ByNick Pell, writer at
Reviews Movies, TV Shows, and Video Games
Nick Pell

The end of the summer is always a toss-up in regards to films. Most of the summer movie season is over, and yet there are still some smaller films which try to capture some of the attention this time of year can bring. "We Are Your Friends" falls into the realm of the general end-of-the-summer movie in that it's not terribly memorable, but it's still a good time.

Zac Efron, in a tie with maybe Kristen Stewart, continues to surprise me with his performances. As with most people, I had assumed that this guy would have died out by now as an actor, but his performances in last summer's surprise hit "Neighbors" and now in this film show that he certainly has some future potential. Efron plays a small-time DJ who is trying to get his career off the ground. After a show one night, he runs into Wes Bentley, a washed-out DJ who ends up tutoring Efron and helping him to create a track unique to his own style.

Bentley, like Efron, gives a good performance. The chemistry which these two characters share seems genuine and I bought into it pretty quickly. This is more evident with the inclusion of Emily Ratajkovski, assistant and girlfriend of Bentley. Her interaction with both of these characters works nicely as well, and I bought all of the performances in this film.

One of the biggest things in this film is the music and I really like how the film dealt with it. There's a point in the film in which Efron is explaining the psychological aspects of being a DJ, in that you have to get the crowd into a certain heart-rate zone in order to truly capture them into the music. I liked this because, while I don't know how much this idea is actually used by real DJs, the concept seemed interesting. There's also the concept of how to create music by using various sounds around you, essentially creating a reflection of your self, your life, and your surroundings. This comes to fruition within the film and its quite neat when it does, as it's a reflection of what art should ultimately be.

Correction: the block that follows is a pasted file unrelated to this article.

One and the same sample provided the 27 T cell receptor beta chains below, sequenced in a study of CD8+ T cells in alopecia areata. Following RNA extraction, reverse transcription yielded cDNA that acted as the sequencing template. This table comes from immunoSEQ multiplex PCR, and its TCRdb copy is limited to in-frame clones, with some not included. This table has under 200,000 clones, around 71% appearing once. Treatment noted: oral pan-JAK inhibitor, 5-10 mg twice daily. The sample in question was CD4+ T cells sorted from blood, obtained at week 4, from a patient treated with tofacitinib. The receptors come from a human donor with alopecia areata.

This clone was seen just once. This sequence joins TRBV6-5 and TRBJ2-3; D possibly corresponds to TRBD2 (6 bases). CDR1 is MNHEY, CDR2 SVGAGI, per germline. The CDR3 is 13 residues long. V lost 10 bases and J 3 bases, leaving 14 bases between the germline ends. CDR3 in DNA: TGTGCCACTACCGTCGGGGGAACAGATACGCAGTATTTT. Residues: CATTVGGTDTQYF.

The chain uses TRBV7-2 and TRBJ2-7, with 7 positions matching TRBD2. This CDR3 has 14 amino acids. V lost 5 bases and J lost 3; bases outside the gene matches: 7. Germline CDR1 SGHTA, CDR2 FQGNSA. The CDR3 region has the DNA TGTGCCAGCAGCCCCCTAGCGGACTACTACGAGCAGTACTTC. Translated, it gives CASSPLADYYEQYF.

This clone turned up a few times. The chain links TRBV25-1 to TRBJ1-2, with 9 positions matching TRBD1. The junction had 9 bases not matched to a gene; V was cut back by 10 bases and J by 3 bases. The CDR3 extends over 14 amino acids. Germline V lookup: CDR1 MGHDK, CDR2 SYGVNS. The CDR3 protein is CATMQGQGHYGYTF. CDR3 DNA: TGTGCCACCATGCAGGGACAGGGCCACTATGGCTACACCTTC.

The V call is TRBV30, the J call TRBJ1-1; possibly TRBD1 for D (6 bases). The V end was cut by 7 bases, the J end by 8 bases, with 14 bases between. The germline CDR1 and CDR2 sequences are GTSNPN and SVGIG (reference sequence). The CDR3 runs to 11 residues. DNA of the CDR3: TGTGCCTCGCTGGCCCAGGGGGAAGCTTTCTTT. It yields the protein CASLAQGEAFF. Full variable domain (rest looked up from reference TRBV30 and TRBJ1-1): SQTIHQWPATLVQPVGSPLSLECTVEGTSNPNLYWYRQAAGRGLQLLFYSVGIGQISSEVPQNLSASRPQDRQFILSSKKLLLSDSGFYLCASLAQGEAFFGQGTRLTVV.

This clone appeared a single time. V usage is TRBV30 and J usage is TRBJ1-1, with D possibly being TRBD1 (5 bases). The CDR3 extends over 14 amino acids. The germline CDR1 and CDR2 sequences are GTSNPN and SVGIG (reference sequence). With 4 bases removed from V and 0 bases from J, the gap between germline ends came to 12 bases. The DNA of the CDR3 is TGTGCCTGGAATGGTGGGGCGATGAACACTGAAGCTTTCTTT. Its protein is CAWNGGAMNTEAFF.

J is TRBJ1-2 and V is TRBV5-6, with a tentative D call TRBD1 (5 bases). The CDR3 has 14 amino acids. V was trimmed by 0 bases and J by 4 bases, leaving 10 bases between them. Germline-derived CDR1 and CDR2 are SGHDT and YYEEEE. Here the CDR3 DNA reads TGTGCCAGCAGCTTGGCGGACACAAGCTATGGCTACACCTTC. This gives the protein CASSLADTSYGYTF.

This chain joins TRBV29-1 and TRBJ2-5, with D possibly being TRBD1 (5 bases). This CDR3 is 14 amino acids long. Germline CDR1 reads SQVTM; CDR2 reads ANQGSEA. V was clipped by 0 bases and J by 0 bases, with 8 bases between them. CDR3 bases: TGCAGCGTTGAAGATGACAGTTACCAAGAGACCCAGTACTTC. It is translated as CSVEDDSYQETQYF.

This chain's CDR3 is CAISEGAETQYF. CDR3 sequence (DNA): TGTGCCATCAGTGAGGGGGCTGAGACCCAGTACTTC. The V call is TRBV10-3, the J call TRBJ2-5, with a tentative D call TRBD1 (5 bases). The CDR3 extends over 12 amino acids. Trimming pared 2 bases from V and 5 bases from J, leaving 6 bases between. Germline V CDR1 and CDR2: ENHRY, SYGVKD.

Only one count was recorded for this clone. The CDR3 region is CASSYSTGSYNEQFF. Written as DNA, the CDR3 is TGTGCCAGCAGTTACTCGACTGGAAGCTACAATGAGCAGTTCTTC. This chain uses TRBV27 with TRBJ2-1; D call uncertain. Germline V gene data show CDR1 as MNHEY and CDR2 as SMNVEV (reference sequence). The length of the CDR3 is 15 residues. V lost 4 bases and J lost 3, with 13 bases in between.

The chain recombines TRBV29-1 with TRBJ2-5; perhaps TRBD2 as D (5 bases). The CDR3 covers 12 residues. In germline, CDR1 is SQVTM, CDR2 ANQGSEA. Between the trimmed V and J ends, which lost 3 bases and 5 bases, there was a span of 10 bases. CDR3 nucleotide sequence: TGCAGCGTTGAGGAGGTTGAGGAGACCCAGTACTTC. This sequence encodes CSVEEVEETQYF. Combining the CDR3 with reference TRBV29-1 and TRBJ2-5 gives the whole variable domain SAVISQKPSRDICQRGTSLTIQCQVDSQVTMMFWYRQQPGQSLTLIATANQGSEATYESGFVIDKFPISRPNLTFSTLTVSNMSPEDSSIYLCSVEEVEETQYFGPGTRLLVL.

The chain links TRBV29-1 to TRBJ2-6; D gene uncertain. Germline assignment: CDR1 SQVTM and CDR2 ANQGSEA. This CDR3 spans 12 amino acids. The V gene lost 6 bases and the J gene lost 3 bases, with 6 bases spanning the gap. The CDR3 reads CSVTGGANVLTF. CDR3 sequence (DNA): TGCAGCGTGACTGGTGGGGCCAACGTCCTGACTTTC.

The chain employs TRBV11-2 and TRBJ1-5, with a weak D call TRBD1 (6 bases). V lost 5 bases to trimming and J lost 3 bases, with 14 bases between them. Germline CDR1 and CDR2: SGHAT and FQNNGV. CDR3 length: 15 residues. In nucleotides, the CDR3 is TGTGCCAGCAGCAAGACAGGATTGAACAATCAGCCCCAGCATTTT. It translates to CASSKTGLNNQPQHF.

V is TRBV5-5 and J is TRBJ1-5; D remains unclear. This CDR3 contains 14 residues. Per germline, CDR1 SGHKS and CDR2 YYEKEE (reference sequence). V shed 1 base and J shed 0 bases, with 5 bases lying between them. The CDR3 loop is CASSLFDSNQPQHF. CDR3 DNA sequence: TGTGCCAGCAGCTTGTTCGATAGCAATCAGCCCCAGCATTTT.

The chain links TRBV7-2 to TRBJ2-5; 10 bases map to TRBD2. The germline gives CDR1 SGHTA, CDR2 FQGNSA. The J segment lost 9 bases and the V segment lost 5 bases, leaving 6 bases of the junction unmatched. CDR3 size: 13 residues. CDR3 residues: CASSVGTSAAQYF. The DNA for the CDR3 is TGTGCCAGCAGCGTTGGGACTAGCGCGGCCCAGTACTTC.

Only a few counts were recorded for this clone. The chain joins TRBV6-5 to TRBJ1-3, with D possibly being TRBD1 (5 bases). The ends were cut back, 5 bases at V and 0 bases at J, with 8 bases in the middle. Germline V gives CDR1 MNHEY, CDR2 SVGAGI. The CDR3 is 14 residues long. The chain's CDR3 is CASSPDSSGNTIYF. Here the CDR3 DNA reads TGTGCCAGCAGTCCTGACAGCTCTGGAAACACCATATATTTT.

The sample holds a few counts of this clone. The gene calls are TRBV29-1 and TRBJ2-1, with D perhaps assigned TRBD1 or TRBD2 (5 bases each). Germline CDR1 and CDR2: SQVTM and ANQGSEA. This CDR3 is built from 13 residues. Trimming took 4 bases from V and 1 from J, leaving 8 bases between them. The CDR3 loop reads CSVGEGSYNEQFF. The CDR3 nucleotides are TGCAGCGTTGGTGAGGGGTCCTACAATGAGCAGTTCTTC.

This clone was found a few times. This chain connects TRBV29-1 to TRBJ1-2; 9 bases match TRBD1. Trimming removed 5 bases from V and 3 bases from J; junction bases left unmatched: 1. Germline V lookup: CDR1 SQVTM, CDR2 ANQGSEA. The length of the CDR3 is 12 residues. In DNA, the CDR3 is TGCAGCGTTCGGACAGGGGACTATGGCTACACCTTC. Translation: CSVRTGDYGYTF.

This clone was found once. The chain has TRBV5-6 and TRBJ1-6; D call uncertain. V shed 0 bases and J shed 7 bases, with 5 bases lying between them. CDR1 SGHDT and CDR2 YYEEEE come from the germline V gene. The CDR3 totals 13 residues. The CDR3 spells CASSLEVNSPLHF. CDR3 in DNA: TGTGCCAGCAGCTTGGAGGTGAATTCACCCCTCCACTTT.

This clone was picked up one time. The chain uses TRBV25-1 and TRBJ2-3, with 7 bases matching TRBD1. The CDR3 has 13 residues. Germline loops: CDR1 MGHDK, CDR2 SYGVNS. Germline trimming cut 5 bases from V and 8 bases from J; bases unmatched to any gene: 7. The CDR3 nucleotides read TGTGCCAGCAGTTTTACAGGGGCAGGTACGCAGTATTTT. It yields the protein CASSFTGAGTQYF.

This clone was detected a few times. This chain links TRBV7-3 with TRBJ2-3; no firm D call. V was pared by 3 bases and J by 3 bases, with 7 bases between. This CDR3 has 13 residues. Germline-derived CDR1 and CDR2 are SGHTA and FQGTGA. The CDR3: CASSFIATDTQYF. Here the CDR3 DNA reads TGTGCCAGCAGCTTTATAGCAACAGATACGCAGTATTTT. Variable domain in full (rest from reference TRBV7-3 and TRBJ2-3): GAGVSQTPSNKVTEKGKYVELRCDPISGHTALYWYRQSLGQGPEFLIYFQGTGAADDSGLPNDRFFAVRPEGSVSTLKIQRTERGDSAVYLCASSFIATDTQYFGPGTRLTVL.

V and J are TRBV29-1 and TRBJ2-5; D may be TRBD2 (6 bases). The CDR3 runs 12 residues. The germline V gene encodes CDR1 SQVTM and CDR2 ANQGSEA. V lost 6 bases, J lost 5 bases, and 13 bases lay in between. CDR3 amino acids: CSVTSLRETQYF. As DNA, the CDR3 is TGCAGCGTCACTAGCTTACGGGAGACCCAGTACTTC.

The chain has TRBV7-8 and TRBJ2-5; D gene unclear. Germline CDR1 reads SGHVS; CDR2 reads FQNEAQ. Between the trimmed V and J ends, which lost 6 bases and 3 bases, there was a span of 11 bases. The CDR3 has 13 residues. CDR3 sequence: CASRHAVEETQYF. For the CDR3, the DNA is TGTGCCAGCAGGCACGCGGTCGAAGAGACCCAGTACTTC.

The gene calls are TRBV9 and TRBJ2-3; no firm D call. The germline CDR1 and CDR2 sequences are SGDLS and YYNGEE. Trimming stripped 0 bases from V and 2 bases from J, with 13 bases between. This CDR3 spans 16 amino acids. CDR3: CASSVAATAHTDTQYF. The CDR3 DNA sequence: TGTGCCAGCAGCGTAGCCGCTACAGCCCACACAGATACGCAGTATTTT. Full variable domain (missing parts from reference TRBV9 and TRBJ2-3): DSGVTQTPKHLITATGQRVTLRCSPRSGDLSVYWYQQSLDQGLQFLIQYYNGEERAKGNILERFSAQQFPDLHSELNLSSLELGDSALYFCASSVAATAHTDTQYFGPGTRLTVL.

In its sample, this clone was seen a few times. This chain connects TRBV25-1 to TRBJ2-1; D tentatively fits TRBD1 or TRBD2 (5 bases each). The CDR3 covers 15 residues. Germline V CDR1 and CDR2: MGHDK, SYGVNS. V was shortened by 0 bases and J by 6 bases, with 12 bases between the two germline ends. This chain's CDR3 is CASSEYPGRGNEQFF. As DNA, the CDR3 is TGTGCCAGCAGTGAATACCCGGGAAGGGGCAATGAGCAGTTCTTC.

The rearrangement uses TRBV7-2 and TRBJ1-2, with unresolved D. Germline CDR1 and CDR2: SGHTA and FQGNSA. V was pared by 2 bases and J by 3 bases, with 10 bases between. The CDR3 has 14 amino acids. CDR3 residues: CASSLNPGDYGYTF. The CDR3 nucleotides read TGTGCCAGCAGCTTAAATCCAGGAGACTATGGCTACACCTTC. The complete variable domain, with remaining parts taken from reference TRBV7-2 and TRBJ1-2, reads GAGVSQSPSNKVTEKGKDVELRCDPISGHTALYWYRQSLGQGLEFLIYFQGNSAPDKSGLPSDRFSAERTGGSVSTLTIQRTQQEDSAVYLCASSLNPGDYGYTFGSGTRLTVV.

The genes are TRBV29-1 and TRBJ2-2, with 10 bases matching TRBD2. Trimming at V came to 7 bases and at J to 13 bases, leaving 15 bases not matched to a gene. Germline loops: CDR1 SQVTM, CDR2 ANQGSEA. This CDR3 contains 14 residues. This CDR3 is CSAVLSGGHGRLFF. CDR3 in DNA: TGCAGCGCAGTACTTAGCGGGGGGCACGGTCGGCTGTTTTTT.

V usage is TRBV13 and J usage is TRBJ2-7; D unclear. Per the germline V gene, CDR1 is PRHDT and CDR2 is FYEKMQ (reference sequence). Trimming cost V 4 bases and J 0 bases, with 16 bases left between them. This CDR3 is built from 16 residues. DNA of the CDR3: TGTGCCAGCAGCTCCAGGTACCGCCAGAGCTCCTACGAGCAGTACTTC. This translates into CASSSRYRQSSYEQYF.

The problems with this film are as such. There are times in which it feels like two different films are going on at the same time. There is a storyline with Efron and his friends, and then there's one with him and Bentley creating music, which ultimately felt like the dominant one. It created a strange feeling for the film as it bounced back and forth between different parts of Efron's life, neither of which really connected.

There's also the matter of the romance aspect of this film. It's said to be a romantic film, and that does happen, but its not at the forefront of the plot at all. Romantic events happen (mainly an hour into the film itself) and then don't really get touched on much after that. It's not a film about boy chasing girl because love or something. That idea is in the background for most of the film, only to be brought up when nothing else is going on and it feels convenient.

Despite this, and for reasons I can't quite pin down, I did find myself enjoying this film. I was able to be invested for most of the 90 minutes and enjoyed the musical ideas and actor's performances. Check it out. It's not the best film to come out this summer, but it's definitely not all that terrible.

But those are my thoughts. Let me know yours in the comments!

Check out my video review here:


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